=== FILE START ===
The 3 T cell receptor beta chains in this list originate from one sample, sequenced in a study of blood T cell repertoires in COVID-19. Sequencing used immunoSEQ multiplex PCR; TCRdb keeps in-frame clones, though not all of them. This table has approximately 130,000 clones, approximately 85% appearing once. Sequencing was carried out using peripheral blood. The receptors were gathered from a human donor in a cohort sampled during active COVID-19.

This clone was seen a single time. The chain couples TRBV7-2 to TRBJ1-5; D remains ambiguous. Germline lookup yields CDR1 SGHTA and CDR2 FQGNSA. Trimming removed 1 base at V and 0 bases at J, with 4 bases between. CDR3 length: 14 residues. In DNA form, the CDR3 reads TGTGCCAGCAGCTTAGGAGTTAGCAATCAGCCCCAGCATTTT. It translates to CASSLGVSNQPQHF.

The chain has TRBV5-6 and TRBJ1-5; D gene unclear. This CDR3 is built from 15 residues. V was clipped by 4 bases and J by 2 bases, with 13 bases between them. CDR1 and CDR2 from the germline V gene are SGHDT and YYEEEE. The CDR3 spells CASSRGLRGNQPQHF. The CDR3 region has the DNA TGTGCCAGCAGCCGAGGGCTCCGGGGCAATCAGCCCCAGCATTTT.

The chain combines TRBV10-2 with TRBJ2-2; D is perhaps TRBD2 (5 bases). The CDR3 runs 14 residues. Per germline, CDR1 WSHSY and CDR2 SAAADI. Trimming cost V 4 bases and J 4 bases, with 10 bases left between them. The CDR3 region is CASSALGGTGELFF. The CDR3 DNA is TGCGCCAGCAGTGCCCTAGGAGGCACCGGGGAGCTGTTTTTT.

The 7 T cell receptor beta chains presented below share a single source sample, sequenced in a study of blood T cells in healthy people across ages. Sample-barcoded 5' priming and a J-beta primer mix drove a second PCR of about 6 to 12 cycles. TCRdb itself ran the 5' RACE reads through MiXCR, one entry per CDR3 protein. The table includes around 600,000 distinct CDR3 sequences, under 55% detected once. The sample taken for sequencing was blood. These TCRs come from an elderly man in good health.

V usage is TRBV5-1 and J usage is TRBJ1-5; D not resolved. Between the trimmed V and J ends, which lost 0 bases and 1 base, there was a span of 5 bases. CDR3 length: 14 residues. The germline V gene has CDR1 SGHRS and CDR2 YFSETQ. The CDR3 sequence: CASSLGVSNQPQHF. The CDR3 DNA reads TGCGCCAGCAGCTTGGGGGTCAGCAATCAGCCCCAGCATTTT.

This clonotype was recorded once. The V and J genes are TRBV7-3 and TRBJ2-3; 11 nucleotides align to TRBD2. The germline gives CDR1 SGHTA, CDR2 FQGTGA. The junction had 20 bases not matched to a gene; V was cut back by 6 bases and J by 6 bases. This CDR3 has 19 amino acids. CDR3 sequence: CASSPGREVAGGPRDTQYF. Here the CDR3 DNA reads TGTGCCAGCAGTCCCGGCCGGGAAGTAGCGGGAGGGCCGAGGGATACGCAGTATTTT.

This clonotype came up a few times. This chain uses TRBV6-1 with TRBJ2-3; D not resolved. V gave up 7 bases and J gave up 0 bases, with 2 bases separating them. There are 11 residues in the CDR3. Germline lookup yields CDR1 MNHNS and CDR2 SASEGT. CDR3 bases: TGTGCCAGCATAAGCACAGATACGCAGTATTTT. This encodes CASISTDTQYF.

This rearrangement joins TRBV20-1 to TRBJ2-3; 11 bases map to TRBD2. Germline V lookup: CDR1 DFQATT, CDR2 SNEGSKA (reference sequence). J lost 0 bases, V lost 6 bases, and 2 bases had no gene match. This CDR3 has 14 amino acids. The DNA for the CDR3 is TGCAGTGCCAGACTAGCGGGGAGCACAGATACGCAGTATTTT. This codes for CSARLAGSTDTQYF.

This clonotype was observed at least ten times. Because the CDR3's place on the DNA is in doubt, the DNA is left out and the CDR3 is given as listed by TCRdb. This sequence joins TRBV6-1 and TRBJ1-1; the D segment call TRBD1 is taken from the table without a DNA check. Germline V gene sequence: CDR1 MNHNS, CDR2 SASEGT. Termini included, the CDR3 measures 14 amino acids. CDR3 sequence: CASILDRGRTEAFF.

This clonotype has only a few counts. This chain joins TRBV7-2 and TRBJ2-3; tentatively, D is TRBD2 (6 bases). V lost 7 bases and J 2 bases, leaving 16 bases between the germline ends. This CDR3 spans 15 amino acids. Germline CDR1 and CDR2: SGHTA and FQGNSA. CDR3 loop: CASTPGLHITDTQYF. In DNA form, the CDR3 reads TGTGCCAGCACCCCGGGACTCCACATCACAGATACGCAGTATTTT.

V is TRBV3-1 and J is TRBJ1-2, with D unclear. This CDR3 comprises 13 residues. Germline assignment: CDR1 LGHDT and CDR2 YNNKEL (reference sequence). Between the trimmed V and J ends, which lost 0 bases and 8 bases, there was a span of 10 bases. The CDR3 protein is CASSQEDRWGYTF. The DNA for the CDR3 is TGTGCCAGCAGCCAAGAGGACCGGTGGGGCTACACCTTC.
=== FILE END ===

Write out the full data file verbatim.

The 3 T cell receptor beta chains in this list originate from one sample, sequenced in a study of blood T cell repertoires in COVID-19. Sequencing used immunoSEQ multiplex PCR; TCRdb keeps in-frame clones, though not all of them. This table has approximately 130,000 clones, approximately 85% appearing once. Sequencing was carried out using peripheral blood. The receptors were gathered from a human donor in a cohort sampled during active COVID-19.

This clone was seen a single time. The chain couples TRBV7-2 to TRBJ1-5; D remains ambiguous. Germline lookup yields CDR1 SGHTA and CDR2 FQGNSA. Trimming removed 1 base at V and 0 bases at J, with 4 bases between. CDR3 length: 14 residues. In DNA form, the CDR3 reads TGTGCCAGCAGCTTAGGAGTTAGCAATCAGCCCCAGCATTTT. It translates to CASSLGVSNQPQHF.

The chain has TRBV5-6 and TRBJ1-5; D gene unclear. This CDR3 is built from 15 residues. V was clipped by 4 bases and J by 2 bases, with 13 bases between them. CDR1 and CDR2 from the germline V gene are SGHDT and YYEEEE. The CDR3 spells CASSRGLRGNQPQHF. The CDR3 region has the DNA TGTGCCAGCAGCCGAGGGCTCCGGGGCAATCAGCCCCAGCATTTT.

The chain combines TRBV10-2 with TRBJ2-2; D is perhaps TRBD2 (5 bases). The CDR3 runs 14 residues. Per germline, CDR1 WSHSY and CDR2 SAAADI. Trimming cost V 4 bases and J 4 bases, with 10 bases left between them. The CDR3 region is CASSALGGTGELFF. The CDR3 DNA is TGCGCCAGCAGTGCCCTAGGAGGCACCGGGGAGCTGTTTTTT.

The 7 T cell receptor beta chains presented below share a single source sample, sequenced in a study of blood T cells in healthy people across ages. Sample-barcoded 5' priming and a J-beta primer mix drove a second PCR of about 6 to 12 cycles. TCRdb itself ran the 5' RACE reads through MiXCR, one entry per CDR3 protein. The table includes around 600,000 distinct CDR3 sequences, under 55% detected once. The sample taken for sequencing was blood. These TCRs come from an elderly man in good health.

V usage is TRBV5-1 and J usage is TRBJ1-5; D not resolved. Between the trimmed V and J ends, which lost 0 bases and 1 base, there was a span of 5 bases. CDR3 length: 14 residues. The germline V gene has CDR1 SGHRS and CDR2 YFSETQ. The CDR3 sequence: CASSLGVSNQPQHF. The CDR3 DNA reads TGCGCCAGCAGCTTGGGGGTCAGCAATCAGCCCCAGCATTTT.

This clonotype was recorded once. The V and J genes are TRBV7-3 and TRBJ2-3; 11 nucleotides align to TRBD2. The germline gives CDR1 SGHTA, CDR2 FQGTGA. The junction had 20 bases not matched to a gene; V was cut back by 6 bases and J by 6 bases. This CDR3 has 19 amino acids. CDR3 sequence: CASSPGREVAGGPRDTQYF. Here the CDR3 DNA reads TGTGCCAGCAGTCCCGGCCGGGAAGTAGCGGGAGGGCCGAGGGATACGCAGTATTTT.

This clonotype came up a few times. This chain uses TRBV6-1 with TRBJ2-3; D not resolved. V gave up 7 bases and J gave up 0 bases, with 2 bases separating them. There are 11 residues in the CDR3. Germline lookup yields CDR1 MNHNS and CDR2 SASEGT. CDR3 bases: TGTGCCAGCATAAGCACAGATACGCAGTATTTT. This encodes CASISTDTQYF.

This rearrangement joins TRBV20-1 to TRBJ2-3; 11 bases map to TRBD2. Germline V lookup: CDR1 DFQATT, CDR2 SNEGSKA (reference sequence). J lost 0 bases, V lost 6 bases, and 2 bases had no gene match. This CDR3 has 14 amino acids. The DNA for the CDR3 is TGCAGTGCCAGACTAGCGGGGAGCACAGATACGCAGTATTTT. This codes for CSARLAGSTDTQYF.

This clonotype was observed at least ten times. Because the CDR3's place on the DNA is in doubt, the DNA is left out and the CDR3 is given as listed by TCRdb. This sequence joins TRBV6-1 and TRBJ1-1; the D segment call TRBD1 is taken from the table without a DNA check. Germline V gene sequence: CDR1 MNHNS, CDR2 SASEGT. Termini included, the CDR3 measures 14 amino acids. CDR3 sequence: CASILDRGRTEAFF.

This clonotype has only a few counts. This chain joins TRBV7-2 and TRBJ2-3; tentatively, D is TRBD2 (6 bases). V lost 7 bases and J 2 bases, leaving 16 bases between the germline ends. This CDR3 spans 15 amino acids. Germline CDR1 and CDR2: SGHTA and FQGNSA. CDR3 loop: CASTPGLHITDTQYF. In DNA form, the CDR3 reads TGTGCCAGCACCCCGGGACTCCACATCACAGATACGCAGTATTTT.

V is TRBV3-1 and J is TRBJ1-2, with D unclear. This CDR3 comprises 13 residues. Germline assignment: CDR1 LGHDT and CDR2 YNNKEL (reference sequence). Between the trimmed V and J ends, which lost 0 bases and 8 bases, there was a span of 10 bases. The CDR3 protein is CASSQEDRWGYTF. The DNA for the CDR3 is TGTGCCAGCAGCCAAGAGGACCGGTGGGGCTACACCTTC.